A few weeks ago Bilal Oliver released a video to the song, “Little Ones” a loving ode to his sons that appears on his latest album, Airtight’s Revenge. Bilal used the accompanying video as an opportunity to address an issue that is dear to his heart, Autism. His oldest son Bashir was diagnosed with the illness when he was around four years old and Bilal has been very active in the movement to raise awareness.
“I just wanted to do a song for the fathers,” Bilal told TheUrbandaily.com. “People always write songs from a mom’s perspective or to their moms. This is something I did for my children.”
Autism is a developmental disorder that appears in the first three years of life, and affects the brain’s normal development of social and communication skills. While there are varying degrees of autism some of the symptoms include difficulty with verbal and nonverbal communication or delays in social interaction. While there are theories about its origins, the causes of Autism are widely unknown.
“My son is high functioning so he deals with a lot of sensory overload and high energy,” says Bilal. “I do a lot of things to calm him down. I changed his diet. He’s on an all-gluten free diet. I’ve also introduced different exercises and music to help him. I have him playing the drums so it allows him to get out a lot of his energy. It also teaches him focus and rhythm.”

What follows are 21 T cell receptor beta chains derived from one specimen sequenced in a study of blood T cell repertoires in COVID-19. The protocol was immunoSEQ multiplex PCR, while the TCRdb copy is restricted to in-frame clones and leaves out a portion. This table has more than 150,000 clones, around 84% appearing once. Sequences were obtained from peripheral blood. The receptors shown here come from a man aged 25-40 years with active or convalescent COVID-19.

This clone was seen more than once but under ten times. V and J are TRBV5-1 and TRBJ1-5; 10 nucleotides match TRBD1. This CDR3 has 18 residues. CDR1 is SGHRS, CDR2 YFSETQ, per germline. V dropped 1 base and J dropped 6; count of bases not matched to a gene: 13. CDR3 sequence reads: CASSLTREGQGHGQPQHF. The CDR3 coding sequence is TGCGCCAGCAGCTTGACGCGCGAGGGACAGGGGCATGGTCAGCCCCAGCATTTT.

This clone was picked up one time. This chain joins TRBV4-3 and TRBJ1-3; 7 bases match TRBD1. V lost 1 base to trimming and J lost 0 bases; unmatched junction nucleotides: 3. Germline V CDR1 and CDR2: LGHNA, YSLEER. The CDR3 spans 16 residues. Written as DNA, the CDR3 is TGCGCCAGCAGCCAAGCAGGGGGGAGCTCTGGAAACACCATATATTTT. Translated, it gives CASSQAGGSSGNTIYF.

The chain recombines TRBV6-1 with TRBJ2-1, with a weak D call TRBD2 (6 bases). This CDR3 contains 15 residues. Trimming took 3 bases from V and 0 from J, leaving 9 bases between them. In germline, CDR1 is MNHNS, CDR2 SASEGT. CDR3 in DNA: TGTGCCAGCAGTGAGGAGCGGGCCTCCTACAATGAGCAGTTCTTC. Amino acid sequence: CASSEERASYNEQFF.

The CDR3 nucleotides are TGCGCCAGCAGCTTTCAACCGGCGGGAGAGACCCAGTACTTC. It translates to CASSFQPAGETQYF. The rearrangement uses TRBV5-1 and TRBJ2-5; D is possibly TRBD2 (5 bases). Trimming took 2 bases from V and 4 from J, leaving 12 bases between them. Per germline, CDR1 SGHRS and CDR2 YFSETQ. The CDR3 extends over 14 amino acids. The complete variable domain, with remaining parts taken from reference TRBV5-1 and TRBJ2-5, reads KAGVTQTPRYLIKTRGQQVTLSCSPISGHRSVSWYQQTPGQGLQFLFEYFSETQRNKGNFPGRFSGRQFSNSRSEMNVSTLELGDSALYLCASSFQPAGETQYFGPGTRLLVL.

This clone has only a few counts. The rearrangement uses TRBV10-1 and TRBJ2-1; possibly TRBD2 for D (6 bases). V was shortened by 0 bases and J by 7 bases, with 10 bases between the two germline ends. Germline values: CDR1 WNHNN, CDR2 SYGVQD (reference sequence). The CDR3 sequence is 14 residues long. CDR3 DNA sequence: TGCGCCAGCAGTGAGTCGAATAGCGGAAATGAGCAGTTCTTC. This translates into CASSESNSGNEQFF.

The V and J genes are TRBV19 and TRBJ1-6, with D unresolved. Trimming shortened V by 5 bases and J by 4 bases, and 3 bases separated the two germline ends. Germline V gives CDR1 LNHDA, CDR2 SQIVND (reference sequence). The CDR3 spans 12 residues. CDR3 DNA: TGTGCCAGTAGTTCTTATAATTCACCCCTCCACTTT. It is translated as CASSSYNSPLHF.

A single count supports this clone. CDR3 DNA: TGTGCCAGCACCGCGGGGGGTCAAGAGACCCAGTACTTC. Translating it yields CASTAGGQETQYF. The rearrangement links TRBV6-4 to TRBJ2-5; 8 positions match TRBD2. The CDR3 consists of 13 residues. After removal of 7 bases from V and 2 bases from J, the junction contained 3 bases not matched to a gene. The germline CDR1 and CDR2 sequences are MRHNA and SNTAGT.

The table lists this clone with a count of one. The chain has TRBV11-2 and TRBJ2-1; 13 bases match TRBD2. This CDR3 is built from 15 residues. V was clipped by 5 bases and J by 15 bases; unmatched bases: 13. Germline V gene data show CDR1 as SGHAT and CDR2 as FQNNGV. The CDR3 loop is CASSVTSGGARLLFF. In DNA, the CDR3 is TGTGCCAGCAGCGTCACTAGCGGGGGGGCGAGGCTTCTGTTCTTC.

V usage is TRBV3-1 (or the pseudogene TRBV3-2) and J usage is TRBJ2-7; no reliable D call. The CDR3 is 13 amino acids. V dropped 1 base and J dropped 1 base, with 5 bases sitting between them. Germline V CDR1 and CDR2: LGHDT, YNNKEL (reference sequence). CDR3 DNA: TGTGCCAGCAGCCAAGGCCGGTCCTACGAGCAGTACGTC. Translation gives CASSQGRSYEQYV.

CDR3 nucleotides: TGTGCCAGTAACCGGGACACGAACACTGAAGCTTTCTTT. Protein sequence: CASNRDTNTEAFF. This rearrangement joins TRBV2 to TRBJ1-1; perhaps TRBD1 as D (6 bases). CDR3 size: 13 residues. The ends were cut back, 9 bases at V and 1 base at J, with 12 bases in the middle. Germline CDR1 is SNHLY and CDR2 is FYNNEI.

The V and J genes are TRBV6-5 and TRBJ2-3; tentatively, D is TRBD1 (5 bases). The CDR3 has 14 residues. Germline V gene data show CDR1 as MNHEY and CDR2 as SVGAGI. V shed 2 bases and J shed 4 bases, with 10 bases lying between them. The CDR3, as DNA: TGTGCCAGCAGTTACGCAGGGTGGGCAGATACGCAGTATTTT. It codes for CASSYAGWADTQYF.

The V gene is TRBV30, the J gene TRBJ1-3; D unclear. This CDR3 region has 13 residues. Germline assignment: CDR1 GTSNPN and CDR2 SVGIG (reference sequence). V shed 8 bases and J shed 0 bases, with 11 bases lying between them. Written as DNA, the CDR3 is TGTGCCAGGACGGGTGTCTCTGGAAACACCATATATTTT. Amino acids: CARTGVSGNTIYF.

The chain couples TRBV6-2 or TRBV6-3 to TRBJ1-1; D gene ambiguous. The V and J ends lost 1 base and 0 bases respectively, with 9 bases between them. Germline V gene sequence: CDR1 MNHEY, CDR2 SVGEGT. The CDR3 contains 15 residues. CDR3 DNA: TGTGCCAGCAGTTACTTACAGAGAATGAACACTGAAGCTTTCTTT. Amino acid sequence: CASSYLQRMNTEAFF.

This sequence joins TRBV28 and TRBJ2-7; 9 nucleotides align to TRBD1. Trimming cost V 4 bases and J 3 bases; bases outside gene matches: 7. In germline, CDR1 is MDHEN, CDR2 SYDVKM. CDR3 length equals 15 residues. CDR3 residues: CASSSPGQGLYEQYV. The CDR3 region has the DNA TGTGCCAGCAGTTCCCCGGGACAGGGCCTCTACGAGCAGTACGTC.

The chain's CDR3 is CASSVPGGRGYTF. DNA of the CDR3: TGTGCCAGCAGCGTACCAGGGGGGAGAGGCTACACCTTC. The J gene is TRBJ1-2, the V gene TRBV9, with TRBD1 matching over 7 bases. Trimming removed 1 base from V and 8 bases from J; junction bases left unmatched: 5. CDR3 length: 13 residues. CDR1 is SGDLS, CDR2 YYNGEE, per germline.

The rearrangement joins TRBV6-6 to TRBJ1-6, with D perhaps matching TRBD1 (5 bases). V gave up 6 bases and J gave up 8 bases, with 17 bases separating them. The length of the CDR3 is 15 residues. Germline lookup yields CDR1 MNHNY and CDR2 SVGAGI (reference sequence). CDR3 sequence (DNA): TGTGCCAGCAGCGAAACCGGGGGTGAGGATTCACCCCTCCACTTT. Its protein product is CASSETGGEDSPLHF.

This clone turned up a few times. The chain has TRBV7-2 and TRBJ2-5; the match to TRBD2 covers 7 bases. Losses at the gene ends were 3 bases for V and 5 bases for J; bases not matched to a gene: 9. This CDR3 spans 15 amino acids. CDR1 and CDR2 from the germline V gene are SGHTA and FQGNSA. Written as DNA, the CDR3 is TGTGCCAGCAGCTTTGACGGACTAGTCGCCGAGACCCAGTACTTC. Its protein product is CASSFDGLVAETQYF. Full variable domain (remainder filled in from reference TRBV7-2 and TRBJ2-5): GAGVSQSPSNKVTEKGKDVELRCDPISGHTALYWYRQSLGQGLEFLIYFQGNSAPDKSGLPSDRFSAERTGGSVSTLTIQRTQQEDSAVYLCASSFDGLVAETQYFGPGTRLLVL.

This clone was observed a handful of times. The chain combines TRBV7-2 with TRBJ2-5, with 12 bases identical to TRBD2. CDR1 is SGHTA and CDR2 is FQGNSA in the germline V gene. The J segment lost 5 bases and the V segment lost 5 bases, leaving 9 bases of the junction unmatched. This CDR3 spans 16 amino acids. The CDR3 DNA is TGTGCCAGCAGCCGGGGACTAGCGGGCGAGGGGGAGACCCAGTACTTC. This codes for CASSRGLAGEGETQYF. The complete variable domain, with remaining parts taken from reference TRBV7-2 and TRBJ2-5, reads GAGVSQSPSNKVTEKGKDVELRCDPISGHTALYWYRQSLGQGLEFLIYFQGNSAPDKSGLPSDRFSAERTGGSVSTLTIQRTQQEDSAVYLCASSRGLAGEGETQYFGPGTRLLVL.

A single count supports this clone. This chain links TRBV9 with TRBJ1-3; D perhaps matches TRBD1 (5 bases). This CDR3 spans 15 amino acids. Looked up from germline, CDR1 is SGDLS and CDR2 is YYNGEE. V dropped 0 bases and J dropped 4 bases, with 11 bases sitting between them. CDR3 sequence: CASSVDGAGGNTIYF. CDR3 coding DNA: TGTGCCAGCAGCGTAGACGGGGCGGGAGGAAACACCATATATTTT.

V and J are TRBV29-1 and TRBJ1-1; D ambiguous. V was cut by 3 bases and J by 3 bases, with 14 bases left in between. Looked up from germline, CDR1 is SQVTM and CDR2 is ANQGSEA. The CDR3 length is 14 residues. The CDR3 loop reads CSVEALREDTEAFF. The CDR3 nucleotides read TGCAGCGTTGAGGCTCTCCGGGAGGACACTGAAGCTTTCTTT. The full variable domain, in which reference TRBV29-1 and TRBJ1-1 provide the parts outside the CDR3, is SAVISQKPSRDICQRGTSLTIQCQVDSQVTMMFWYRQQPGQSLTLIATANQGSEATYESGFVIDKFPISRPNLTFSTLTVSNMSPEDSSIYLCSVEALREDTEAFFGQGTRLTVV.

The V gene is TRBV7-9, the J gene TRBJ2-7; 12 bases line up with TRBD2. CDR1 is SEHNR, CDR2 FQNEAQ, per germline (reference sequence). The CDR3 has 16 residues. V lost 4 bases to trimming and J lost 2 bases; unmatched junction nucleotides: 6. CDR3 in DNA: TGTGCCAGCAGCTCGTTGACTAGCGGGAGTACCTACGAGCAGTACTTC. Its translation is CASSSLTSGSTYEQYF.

In 2010 Bilal participated in a walk on the National Mall in D.C. for Autism awareness and performed the song “Little Ones” for the audience. But he said the best part of the trip was the opportunity to meet with other parents of autistic children.
“It was also cool to talk to other parents and see their methods and what they go through with their child,” he says. “For us to share…it was an inspiring type of thing that was needed for all of us.”
The video for “Little Ones” follows a family who has just found out their son is autistic and their reaction to it. While it is a bit intense Bilal doesn’t intend for it to be a downer.
“A lot of it is their initial reaction to how it affects a family,” he explains. “I think it starts out as a grieving period but then you start to understand the child and figure out ways to help them and then it’s very rewarding.”
Bilal has seen a lot of progress in his son who is now nine years old. The drumming lessons have helped with his coordination and his ability to multitask. Because Autism is still relatively new doctors don’t have a wealth of treatment options available. For many parents it takes patience and a supportive network to make it through.
“I really put myself out there on this because [I am a] young parent] and I know there are a lot of young parents who don’t know what is going on with their child,” he says. “Younger parents like myself chalk it up to just being a bad kid maybe. [But] a lot of the things you can help with depend on how soon you detect it.”
For more information on Autism go to Autismspeaks.org